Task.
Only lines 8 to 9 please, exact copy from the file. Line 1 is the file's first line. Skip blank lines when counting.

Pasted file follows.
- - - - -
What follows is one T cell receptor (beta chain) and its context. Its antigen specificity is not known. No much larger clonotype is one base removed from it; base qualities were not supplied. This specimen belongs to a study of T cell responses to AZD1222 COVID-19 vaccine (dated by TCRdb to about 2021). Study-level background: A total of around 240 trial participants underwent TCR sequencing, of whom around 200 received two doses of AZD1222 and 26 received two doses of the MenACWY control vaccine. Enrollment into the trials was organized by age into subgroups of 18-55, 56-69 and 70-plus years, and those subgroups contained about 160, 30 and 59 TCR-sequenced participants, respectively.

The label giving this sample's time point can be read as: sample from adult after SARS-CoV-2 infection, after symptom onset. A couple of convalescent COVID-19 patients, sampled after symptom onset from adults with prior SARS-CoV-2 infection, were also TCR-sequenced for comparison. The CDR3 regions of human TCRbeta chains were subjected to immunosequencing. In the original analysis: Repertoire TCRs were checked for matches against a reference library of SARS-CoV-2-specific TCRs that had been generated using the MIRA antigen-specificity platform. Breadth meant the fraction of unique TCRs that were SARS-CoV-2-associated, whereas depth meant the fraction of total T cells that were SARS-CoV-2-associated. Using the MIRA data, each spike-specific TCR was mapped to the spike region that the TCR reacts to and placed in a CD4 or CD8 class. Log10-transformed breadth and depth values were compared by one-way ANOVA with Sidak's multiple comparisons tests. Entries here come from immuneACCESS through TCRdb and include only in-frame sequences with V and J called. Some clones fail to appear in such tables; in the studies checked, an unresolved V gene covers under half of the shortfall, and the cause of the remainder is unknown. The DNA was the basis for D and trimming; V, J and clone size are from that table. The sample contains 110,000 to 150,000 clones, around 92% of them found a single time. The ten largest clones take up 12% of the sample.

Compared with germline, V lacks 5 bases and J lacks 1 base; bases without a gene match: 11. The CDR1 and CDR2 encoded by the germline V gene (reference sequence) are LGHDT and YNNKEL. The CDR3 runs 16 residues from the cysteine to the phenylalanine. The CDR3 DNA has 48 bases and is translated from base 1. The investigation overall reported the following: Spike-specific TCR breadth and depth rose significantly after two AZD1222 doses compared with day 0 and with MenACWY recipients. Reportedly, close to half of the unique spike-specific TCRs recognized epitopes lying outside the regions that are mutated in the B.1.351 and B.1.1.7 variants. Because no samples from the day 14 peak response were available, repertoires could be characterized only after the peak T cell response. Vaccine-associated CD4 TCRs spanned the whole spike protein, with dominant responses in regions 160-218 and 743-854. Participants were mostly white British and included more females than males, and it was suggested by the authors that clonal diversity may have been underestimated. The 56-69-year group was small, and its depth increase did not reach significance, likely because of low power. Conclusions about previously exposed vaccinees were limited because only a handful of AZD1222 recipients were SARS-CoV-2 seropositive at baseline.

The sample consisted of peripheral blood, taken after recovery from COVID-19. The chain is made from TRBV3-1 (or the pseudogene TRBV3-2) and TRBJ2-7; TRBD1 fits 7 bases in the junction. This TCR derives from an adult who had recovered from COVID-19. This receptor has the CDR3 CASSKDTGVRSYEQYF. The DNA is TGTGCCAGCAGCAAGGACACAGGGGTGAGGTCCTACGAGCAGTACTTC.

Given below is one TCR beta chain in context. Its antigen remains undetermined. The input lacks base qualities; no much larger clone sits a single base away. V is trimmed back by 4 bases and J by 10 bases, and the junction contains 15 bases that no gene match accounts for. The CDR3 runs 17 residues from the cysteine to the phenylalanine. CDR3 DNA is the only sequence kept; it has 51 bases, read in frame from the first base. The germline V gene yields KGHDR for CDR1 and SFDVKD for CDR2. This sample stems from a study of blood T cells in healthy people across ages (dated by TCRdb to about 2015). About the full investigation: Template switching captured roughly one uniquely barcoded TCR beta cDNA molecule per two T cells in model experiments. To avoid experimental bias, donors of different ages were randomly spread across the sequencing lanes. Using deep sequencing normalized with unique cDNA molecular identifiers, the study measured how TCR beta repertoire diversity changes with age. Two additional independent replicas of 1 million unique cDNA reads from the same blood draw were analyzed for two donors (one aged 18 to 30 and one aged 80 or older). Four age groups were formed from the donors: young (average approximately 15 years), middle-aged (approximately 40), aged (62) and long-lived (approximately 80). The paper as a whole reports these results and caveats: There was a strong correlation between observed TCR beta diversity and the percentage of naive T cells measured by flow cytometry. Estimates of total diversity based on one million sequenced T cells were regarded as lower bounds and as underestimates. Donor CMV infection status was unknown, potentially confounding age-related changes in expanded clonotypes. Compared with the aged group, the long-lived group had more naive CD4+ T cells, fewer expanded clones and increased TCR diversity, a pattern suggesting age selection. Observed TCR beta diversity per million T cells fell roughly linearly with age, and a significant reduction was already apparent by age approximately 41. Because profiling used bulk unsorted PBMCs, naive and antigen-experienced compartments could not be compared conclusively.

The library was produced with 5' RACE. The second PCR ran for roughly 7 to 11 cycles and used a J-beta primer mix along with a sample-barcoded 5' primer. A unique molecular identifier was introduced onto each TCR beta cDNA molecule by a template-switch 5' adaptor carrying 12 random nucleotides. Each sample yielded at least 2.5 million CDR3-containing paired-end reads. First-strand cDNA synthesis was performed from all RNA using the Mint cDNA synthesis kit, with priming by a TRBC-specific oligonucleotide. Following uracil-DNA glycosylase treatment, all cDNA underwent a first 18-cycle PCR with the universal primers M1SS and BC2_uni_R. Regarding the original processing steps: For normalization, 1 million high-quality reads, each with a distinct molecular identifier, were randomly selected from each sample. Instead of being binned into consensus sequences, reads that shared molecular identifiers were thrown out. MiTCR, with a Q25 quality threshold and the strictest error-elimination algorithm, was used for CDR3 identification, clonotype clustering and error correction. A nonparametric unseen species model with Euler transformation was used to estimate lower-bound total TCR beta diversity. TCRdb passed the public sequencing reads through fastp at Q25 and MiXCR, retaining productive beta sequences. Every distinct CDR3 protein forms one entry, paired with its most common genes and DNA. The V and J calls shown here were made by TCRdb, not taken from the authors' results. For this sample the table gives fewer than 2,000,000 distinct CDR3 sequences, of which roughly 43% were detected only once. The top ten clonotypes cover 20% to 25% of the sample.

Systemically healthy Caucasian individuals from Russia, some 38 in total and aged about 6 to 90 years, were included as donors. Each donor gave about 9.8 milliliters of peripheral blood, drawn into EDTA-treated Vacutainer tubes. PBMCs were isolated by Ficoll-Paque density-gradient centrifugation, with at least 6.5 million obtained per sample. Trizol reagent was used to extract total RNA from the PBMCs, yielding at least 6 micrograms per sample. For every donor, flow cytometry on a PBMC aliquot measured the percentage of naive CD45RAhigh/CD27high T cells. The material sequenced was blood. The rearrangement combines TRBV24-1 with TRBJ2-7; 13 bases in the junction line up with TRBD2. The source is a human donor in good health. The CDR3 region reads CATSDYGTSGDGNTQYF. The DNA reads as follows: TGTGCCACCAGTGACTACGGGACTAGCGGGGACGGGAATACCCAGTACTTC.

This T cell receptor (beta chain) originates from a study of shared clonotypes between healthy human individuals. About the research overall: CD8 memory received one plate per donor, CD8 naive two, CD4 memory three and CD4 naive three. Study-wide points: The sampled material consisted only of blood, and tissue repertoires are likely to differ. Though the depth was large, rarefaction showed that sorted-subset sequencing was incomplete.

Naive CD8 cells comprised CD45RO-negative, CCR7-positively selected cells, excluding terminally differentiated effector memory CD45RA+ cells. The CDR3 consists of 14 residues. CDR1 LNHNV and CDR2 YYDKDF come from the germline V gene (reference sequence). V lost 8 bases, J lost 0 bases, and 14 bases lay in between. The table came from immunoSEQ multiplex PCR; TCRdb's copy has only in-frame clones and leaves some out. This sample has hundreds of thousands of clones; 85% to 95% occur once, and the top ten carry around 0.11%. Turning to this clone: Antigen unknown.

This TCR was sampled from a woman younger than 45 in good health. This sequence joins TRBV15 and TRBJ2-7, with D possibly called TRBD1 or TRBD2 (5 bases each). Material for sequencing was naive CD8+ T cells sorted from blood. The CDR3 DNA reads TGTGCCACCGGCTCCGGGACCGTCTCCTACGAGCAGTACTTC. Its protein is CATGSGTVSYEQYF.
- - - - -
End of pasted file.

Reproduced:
This T cell receptor (beta chain) originates from a study of shared clonotypes between healthy human individuals. About the research overall: CD8 memory received one plate per donor, CD8 naive two, CD4 memory three and CD4 naive three. Study-wide points: The sampled material consisted only of blood, and tissue repertoires are likely to differ. Though the depth was large, rarefaction showed that sorted-subset sequencing was incomplete.

Naive CD8 cells comprised CD45RO-negative, CCR7-positively selected cells, excluding terminally differentiated effector memory CD45RA+ cells. The CDR3 consists of 14 residues. CDR1 LNHNV and CDR2 YYDKDF come from the germline V gene (reference sequence). V lost 8 bases, J lost 0 bases, and 14 bases lay in between. The table came from immunoSEQ multiplex PCR; TCRdb's copy has only in-frame clones and leaves some out. This sample has hundreds of thousands of clones; 85% to 95% occur once, and the top ten carry around 0.11%. Turning to this clone: Antigen unknown.